I spent one afternoon fishing with one of the local Belizean guides that work on the island. We went to a different, significantly larger and somewhat deeper, flat by boat and waded. The fishing on the larger flat was a bit different as most of the bonefish were schooled into large schools that you could see from pretty far as they created the tell-tale "muds" that often betray the bones' location. In the first large school we also noticed one good sized permit hanging out in the middle of the pack. Peremit have a large black tail that makes them easily identifiable in a school of bonefish. Having caught plenty of bonefish already, I really wanted to catch a permit, so I traded my 8wt for a 10wt with a crab pattern and went after the permit. I got off quite a few good casts at the permit, unfortunately I could not get him to eat. But, as everybody would tell me, "that's permit fishing".

The scuba diving at Turneffe was as good as the fly fishing and they run a great scuba operation. Everyday they cleaned our gear after diving and it was organized and on the boat waiting for us the next. Because of the Island's location, most of the diving is a short 10 minute boat ride away. This is true for all the dive sites, save the world famous "Blue Hole" that the lodge dives on Tuesdays. The Blue Hole was everything we hoped it would be.

An aerial of the Blue Hole.

The Blue Hole was formed when the roof of an underwater cave collapsed. The edge of the hole is at about 55 feet deep. You dive the Blue Hole by dropping to the edge, and then dropping to between 120-140 feet and swimming under the ledge into the cave. Once under the ledge you swim through gigantic stalactites and stalagmites. We went down about 140 feet during our dive. If the dive already isn't cool enough, the hole is also home to a large number of reef sharks. The reef sharks hang out toward the center of the hole around 70 feet down. Being the first boat to the hole that day and the first dive group to go down, we did not see the sharks during our rapid descent. However, as you ascend more slowly and pass about 70 feet the sharks see you and begin swimming closer. We had a pack of about a dozen very large reef sharks swim near us and follow us to the surface. Seeing the sharks was very cool.

Because the boat ride to the Blue Hole is about an hour and a half from the lodge, you spend the entire day in the area diving two more sites and having lunch at the Half Moon Caye Bird Sanctuary.

Half Moon Caye.

The island is a bird sanctuary and is an important nesting site for the endangered Red-footed Boobie. You can hike to an observation deck to view the numerous Boobies and Frigate birds that nest in the canopy.

Hiking to the observation deck.

A baby Red-footed Boobie.

The second two dives we did during our trip out to the Blue Hole were no less spectacular than the hole itself. Both were wall dives with numerous coral swim-throughs and incredibly vibrant coral. Unfortunately, we did not have an underwater camera, so I don't have any diving photos to share. On one of the dives we saw some spectacular Eagle Rays and a nice school of permit. On the other dive I swam through a narrow passage and came into an opening where there were about a dozen very large tarpon schooled up. When swiming underwater slowly, you can get incredibly close to tarpon and truly appreciate their size and beauty.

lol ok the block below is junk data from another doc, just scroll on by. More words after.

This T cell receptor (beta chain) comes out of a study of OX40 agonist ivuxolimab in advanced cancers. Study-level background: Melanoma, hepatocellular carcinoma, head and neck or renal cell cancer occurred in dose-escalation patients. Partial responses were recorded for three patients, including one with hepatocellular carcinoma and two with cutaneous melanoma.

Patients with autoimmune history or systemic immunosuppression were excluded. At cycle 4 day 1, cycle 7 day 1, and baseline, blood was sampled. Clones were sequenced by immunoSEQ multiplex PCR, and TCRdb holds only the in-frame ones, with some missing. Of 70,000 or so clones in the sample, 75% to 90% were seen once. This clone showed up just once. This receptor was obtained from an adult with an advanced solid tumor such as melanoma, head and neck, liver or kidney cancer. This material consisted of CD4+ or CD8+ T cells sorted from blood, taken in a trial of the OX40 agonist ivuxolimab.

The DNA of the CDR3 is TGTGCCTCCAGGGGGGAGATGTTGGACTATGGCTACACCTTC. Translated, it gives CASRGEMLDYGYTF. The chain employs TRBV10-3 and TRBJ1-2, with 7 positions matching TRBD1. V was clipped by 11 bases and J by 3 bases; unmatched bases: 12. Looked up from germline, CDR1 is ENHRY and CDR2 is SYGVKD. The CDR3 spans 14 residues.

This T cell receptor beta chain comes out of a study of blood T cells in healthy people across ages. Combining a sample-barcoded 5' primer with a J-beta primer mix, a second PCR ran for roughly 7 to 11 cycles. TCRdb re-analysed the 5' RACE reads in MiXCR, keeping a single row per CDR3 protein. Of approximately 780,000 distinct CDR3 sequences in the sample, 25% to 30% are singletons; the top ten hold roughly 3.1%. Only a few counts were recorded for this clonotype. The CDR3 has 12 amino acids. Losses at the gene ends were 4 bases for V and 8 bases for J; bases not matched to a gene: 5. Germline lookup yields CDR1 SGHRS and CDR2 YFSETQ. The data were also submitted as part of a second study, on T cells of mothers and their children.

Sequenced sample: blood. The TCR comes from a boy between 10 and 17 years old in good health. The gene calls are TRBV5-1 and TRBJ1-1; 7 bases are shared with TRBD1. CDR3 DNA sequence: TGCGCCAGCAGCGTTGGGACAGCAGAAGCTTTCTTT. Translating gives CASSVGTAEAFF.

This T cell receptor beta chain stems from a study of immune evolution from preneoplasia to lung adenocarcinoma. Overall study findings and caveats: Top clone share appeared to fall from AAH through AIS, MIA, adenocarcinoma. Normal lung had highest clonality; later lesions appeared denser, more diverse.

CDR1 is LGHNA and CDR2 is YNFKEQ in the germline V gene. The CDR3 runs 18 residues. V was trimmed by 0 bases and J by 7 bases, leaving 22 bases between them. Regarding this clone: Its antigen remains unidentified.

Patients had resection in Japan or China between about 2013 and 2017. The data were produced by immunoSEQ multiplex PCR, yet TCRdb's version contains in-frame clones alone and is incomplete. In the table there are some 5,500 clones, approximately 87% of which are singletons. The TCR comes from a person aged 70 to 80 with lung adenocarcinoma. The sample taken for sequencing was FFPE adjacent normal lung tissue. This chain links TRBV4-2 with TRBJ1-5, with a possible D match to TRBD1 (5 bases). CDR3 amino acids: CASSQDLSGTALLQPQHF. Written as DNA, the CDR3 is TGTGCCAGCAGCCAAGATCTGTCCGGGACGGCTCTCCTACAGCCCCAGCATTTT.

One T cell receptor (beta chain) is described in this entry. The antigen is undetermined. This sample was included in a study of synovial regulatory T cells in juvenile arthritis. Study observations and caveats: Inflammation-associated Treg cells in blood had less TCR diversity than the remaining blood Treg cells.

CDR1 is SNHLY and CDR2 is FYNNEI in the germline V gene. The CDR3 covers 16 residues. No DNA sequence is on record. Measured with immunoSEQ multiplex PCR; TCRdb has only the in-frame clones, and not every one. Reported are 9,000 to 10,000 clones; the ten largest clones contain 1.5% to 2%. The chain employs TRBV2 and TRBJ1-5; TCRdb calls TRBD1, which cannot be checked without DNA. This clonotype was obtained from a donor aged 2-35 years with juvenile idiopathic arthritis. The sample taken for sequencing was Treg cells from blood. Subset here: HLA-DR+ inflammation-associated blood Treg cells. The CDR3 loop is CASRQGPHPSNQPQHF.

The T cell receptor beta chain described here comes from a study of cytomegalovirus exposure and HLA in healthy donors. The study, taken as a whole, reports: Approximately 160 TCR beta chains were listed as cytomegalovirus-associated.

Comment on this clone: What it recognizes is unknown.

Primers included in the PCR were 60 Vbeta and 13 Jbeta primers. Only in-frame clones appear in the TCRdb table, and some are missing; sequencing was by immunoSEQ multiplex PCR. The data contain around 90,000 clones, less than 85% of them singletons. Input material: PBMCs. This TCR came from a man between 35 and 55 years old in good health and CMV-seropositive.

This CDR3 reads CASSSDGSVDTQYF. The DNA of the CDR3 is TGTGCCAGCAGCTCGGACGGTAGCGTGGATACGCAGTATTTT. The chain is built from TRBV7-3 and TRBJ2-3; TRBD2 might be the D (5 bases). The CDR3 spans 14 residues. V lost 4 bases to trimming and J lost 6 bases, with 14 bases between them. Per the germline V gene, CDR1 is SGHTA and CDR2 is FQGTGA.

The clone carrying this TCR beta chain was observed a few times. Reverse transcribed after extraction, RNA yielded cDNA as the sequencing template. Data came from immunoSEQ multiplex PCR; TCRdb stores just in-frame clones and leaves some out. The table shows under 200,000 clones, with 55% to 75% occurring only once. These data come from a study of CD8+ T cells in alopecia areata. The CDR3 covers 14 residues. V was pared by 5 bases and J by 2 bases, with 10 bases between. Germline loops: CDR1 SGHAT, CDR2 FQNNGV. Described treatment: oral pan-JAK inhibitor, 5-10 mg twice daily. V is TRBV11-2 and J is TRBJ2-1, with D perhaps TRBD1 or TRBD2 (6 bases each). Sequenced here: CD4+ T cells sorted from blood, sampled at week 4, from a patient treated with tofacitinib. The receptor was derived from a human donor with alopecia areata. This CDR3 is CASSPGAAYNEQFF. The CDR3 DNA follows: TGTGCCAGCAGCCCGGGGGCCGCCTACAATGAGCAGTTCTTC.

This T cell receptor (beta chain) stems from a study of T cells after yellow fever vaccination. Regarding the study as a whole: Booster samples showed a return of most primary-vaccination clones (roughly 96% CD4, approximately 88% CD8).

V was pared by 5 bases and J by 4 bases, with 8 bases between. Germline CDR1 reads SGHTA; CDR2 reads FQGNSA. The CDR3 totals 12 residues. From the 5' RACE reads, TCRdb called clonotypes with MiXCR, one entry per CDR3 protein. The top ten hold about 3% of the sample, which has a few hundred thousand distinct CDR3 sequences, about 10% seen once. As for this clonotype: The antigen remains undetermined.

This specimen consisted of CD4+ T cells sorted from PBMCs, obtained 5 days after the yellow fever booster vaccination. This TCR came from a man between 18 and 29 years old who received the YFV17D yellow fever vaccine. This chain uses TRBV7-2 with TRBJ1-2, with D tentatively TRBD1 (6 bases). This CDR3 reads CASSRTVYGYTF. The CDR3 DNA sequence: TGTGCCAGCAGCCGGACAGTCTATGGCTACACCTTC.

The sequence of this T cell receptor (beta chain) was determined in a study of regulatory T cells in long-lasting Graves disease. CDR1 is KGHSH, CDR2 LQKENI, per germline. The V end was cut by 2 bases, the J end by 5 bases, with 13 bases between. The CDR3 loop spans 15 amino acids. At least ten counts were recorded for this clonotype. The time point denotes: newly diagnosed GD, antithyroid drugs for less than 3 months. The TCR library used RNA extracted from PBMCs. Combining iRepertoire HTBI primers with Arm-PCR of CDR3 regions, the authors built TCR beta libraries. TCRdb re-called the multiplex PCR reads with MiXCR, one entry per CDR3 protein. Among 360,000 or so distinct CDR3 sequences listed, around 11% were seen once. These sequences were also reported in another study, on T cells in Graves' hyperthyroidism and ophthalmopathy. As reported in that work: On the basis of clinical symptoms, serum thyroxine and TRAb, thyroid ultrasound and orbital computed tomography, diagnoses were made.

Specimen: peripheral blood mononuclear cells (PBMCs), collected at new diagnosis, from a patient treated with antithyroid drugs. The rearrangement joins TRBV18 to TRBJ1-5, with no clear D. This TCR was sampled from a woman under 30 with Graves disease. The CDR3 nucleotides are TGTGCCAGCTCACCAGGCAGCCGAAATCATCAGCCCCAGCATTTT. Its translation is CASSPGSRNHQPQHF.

Our second stop in Belize was the laid back and relaxed island of Caye Caulker. From Caye Caulker you can dive, fly fish, swim, and snorkel. The island also has quite a few nice restaurants, although the food in Belize is by no means cheap.

Main Stree, Caye Caulker.

Caye Caulker is very laid back and they like to remind you that drinking is fun.

And that it is better not to litter.

Having been unsuccessful in catching a permit at Turneffe I wanted to give it one more try. Furtunately, I stumbled upon the Anglers Abroad Fly Shop on the north end of the island. The owner of the fly shop was incredibly helpful and forthcoming with local fishing information. He told me where I could go wade for bonefish from the island (which I did and caught even more bones) and also hooked me up with a local guide that specialized in permit. We spent a guided half day looking for permit and the guide definitely delivered the fish, I unfortunately did not deliver the hookups. Permit in deep water are hard to see and you really only have one shot at getting a crab in front of them before they spook. I had problems picking them out until they were too close. We had a lot of the age-old guide-client "See them, there RIGHT THERE!" To my response of "WHERE?" type conversations. This is me out looking for permit.